IRIN/PlusNews Profiles PNG Commune for People Living With HIV/AIDSIRIN/PlusNews on Friday profiled a commune operated by HIV advocate Paul Ari designed for HIV-positive people who have experienced stigma and discrimination near Mount Hagen, the capital of Papua New Guinea's Western Highlands province.
According to IRIN/PlusNews, people are able to stay at the commune for as long as they need, and relatives are encouraged to visit to help fight stigma related to the virus. Ari said he "show[s] (family members) there's no way they can get the virus" by eating and sharing with the people at the commune, adding that he wants the families to take "ownership" of the commune's clients before they leave. Ari and the commune receive "next to no financial support" to operate the facilities, which include a traditional raffia hut for women and older married men, a smaller hut for younger men and a "contemplation center" for meditation, IRIN/PlusNews reports. Funding to care for the 14 people currently staying at the commune is generated through farming and livestock efforts.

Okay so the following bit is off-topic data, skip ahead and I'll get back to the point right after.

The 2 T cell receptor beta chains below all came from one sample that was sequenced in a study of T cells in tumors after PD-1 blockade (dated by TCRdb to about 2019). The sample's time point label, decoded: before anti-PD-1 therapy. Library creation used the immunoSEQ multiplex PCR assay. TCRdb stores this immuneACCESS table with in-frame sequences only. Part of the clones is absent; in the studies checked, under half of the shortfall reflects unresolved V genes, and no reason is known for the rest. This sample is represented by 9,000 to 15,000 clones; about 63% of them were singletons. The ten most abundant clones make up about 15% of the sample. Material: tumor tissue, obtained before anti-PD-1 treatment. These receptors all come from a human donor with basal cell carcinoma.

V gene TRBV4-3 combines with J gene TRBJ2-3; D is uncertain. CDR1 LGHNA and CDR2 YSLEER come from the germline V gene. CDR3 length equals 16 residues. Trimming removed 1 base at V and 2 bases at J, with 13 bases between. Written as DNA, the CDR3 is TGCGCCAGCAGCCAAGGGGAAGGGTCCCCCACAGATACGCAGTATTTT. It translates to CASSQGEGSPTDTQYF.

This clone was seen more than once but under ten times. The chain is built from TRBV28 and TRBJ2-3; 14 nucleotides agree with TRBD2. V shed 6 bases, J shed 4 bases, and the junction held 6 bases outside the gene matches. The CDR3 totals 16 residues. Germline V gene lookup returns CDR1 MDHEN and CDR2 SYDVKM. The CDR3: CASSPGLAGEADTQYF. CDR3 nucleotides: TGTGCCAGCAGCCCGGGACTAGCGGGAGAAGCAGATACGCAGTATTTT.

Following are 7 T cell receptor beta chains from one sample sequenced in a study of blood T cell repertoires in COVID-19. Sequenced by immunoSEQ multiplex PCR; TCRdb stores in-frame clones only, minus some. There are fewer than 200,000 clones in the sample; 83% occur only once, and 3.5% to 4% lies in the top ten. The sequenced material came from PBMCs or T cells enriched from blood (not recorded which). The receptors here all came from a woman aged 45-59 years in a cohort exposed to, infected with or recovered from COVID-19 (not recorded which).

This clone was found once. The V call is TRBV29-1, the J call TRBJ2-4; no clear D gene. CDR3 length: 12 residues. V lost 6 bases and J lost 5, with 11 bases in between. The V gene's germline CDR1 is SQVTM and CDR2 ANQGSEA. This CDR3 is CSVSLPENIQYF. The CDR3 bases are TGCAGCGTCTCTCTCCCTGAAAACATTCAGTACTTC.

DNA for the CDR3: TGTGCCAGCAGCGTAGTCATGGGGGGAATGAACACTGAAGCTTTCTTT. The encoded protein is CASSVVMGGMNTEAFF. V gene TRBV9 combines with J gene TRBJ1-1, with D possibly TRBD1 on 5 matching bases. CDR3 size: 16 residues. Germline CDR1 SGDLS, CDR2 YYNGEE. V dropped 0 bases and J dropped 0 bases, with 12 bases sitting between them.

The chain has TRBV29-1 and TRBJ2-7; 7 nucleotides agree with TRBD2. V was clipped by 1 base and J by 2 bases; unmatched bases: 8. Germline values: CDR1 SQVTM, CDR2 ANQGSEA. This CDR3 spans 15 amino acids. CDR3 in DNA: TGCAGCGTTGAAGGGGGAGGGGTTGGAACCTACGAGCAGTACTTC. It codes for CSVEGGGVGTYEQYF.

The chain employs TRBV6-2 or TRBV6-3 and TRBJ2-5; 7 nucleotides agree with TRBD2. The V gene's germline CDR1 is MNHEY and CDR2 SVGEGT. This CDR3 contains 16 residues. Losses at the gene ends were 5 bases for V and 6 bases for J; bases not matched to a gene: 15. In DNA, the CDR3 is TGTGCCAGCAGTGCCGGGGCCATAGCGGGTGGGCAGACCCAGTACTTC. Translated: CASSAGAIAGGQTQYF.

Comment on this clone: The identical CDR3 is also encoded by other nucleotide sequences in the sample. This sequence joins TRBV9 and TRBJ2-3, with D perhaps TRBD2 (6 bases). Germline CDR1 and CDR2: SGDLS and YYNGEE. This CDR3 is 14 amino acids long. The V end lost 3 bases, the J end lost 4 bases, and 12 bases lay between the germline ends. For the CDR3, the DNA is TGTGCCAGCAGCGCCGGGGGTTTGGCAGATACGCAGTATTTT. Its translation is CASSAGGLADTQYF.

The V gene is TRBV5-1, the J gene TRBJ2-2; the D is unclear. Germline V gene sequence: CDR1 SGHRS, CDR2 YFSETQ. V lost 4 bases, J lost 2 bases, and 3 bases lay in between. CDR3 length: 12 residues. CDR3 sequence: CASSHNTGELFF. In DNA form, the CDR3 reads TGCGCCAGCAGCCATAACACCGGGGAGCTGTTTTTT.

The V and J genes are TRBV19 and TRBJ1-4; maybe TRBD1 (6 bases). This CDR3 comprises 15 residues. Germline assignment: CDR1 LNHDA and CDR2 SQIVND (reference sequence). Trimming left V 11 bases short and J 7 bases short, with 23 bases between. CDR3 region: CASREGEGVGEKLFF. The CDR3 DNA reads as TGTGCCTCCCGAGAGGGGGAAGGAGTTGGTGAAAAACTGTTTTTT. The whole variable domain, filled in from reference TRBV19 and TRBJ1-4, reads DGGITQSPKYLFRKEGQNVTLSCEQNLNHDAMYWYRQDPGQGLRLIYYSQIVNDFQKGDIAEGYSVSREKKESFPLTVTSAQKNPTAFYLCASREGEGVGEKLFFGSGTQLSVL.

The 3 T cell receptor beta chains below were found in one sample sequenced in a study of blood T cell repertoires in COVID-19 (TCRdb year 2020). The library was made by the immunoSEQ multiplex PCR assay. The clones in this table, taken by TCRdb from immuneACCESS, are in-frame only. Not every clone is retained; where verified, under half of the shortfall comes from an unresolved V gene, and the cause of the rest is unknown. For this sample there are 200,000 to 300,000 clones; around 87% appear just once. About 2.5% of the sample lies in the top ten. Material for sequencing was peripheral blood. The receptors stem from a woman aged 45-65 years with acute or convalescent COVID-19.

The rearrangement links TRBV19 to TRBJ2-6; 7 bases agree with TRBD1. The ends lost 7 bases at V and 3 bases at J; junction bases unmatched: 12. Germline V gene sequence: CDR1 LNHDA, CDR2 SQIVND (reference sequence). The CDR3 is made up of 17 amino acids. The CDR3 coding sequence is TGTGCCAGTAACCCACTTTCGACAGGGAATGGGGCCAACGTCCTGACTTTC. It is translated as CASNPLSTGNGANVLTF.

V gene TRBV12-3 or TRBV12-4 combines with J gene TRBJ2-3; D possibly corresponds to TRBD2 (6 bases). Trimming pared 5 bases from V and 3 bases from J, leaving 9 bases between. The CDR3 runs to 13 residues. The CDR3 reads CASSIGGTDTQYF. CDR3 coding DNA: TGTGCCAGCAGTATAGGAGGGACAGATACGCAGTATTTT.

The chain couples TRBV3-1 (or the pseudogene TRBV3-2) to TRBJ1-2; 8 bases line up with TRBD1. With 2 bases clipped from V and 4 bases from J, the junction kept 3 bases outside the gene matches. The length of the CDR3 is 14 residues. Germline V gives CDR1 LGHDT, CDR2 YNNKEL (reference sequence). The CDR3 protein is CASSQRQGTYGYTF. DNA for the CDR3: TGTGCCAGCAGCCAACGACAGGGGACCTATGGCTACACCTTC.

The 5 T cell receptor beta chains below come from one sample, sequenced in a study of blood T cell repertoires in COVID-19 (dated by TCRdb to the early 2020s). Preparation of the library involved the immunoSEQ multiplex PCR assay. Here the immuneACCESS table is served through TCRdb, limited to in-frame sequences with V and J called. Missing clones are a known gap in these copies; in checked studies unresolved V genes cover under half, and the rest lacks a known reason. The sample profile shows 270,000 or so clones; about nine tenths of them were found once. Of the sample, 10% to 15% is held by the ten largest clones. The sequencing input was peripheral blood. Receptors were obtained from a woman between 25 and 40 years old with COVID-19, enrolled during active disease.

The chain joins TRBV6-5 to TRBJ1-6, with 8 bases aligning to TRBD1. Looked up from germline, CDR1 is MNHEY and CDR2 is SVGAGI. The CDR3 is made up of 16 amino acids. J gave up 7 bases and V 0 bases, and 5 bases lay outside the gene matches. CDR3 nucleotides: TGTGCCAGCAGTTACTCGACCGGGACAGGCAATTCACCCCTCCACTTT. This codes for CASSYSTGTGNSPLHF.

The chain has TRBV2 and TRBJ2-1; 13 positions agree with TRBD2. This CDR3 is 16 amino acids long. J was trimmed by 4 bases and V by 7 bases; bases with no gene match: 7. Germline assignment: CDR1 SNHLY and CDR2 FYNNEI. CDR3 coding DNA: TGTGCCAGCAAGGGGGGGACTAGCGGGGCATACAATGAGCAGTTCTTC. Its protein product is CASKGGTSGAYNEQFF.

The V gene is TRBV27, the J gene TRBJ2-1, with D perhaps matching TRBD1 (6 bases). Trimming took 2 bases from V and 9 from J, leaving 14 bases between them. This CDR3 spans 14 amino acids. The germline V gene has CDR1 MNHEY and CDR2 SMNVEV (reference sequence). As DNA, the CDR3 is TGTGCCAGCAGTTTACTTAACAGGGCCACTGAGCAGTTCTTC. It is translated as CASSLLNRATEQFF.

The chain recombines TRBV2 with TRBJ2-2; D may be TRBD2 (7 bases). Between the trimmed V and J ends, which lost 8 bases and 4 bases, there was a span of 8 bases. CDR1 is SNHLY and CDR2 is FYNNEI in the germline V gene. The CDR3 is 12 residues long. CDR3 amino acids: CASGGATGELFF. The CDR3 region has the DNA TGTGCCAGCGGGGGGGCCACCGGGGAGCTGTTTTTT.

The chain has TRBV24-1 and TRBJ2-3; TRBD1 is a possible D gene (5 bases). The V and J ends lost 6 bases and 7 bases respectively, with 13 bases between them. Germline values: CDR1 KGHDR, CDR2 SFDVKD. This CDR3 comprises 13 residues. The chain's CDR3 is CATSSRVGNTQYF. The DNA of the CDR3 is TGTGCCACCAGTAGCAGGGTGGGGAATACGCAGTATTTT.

Agnes Mek, head of the Rebiamul HIV clinic, said HIV-positive people are "drawn" to the commune "because they want spiritual help as well as psychological help." IRIN/PlusNews also profiled the group True Warriors, an organization of 300 people living with HIV/AIDS who work to reduce HIV-associated stigma through public speaking, and HIV/AIDS advocate Helen Samilo, who was one of the first people in Papua New Guinea to disclose her HIV-positive status publicly.
According to IRIN/PlusNews, an estimated 2% of Papua New Guinea's six million residents are living with HIV, and HIV prevalence in the country is expected to increase to more than 5% by 2012, with more than two-thirds of the cases in rural areas (IRIN/PlusNews, 1/2). This is part of the KHN Morning Briefing, a summary of health policy coverage from major news organizations. Sign up for an email subscription.